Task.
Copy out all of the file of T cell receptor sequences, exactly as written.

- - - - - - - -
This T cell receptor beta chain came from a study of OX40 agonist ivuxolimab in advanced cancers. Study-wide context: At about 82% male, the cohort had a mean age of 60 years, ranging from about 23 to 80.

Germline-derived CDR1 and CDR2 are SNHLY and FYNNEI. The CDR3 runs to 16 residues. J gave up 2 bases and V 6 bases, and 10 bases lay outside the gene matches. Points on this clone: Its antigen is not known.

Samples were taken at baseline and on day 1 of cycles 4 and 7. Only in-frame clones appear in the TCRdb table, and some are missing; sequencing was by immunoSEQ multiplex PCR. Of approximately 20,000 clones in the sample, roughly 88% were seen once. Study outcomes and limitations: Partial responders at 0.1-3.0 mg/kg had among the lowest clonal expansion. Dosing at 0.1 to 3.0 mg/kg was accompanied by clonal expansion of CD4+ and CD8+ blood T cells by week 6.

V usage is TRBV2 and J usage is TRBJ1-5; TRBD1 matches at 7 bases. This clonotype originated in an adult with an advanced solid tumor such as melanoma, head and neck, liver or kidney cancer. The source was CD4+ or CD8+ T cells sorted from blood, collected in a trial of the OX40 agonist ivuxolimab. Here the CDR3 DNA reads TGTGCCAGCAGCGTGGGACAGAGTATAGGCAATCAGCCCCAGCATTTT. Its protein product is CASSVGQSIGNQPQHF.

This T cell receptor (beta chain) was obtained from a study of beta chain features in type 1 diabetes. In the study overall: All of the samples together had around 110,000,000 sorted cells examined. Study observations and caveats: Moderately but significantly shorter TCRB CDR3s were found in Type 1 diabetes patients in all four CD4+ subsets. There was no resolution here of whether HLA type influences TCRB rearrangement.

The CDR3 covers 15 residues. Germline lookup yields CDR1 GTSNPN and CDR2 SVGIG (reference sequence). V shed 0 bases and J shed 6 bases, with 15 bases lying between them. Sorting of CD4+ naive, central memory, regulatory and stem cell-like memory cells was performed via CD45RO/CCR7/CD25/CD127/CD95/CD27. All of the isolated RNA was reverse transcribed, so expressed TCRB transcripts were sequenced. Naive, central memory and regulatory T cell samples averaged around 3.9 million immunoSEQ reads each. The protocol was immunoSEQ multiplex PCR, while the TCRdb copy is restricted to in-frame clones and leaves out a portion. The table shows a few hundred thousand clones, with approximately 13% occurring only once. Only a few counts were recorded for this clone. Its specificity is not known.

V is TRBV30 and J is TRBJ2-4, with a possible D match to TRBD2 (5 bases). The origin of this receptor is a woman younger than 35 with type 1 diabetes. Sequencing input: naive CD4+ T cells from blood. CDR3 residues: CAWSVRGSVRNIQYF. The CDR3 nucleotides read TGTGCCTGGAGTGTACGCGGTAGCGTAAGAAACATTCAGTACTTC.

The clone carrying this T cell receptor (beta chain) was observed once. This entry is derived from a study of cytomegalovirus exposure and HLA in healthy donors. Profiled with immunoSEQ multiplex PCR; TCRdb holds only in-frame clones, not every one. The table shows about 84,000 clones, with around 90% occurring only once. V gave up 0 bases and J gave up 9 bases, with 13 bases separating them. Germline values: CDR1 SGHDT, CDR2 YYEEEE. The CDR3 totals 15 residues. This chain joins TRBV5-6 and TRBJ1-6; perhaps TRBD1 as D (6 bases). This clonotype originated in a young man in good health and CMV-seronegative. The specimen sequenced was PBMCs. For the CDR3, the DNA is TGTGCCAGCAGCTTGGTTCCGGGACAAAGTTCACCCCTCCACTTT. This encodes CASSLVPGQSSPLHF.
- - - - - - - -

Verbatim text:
This T cell receptor beta chain came from a study of OX40 agonist ivuxolimab in advanced cancers. Study-wide context: At about 82% male, the cohort had a mean age of 60 years, ranging from about 23 to 80.

Germline-derived CDR1 and CDR2 are SNHLY and FYNNEI. The CDR3 runs to 16 residues. J gave up 2 bases and V 6 bases, and 10 bases lay outside the gene matches. Points on this clone: Its antigen is not known.

Samples were taken at baseline and on day 1 of cycles 4 and 7. Only in-frame clones appear in the TCRdb table, and some are missing; sequencing was by immunoSEQ multiplex PCR. Of approximately 20,000 clones in the sample, roughly 88% were seen once. Study outcomes and limitations: Partial responders at 0.1-3.0 mg/kg had among the lowest clonal expansion. Dosing at 0.1 to 3.0 mg/kg was accompanied by clonal expansion of CD4+ and CD8+ blood T cells by week 6.

V usage is TRBV2 and J usage is TRBJ1-5; TRBD1 matches at 7 bases. This clonotype originated in an adult with an advanced solid tumor such as melanoma, head and neck, liver or kidney cancer. The source was CD4+ or CD8+ T cells sorted from blood, collected in a trial of the OX40 agonist ivuxolimab. Here the CDR3 DNA reads TGTGCCAGCAGCGTGGGACAGAGTATAGGCAATCAGCCCCAGCATTTT. Its protein product is CASSVGQSIGNQPQHF.

This T cell receptor (beta chain) was obtained from a study of beta chain features in type 1 diabetes. In the study overall: All of the samples together had around 110,000,000 sorted cells examined. Study observations and caveats: Moderately but significantly shorter TCRB CDR3s were found in Type 1 diabetes patients in all four CD4+ subsets. There was no resolution here of whether HLA type influences TCRB rearrangement.

The CDR3 covers 15 residues. Germline lookup yields CDR1 GTSNPN and CDR2 SVGIG (reference sequence). V shed 0 bases and J shed 6 bases, with 15 bases lying between them. Sorting of CD4+ naive, central memory, regulatory and stem cell-like memory cells was performed via CD45RO/CCR7/CD25/CD127/CD95/CD27. All of the isolated RNA was reverse transcribed, so expressed TCRB transcripts were sequenced. Naive, central memory and regulatory T cell samples averaged around 3.9 million immunoSEQ reads each. The protocol was immunoSEQ multiplex PCR, while the TCRdb copy is restricted to in-frame clones and leaves out a portion. The table shows a few hundred thousand clones, with approximately 13% occurring only once. Only a few counts were recorded for this clone. Its specificity is not known.

V is TRBV30 and J is TRBJ2-4, with a possible D match to TRBD2 (5 bases). The origin of this receptor is a woman younger than 35 with type 1 diabetes. Sequencing input: naive CD4+ T cells from blood. CDR3 residues: CAWSVRGSVRNIQYF. The CDR3 nucleotides read TGTGCCTGGAGTGTACGCGGTAGCGTAAGAAACATTCAGTACTTC.

The clone carrying this T cell receptor (beta chain) was observed once. This entry is derived from a study of cytomegalovirus exposure and HLA in healthy donors. Profiled with immunoSEQ multiplex PCR; TCRdb holds only in-frame clones, not every one. The table shows about 84,000 clones, with around 90% occurring only once. V gave up 0 bases and J gave up 9 bases, with 13 bases separating them. Germline values: CDR1 SGHDT, CDR2 YYEEEE. The CDR3 totals 15 residues. This chain joins TRBV5-6 and TRBJ1-6; perhaps TRBD1 as D (6 bases). This clonotype originated in a young man in good health and CMV-seronegative. The specimen sequenced was PBMCs. For the CDR3, the DNA is TGTGCCAGCAGCTTGGTTCCGGGACAAAGTTCACCCCTCCACTTT. This encodes CASSLVPGQSSPLHF.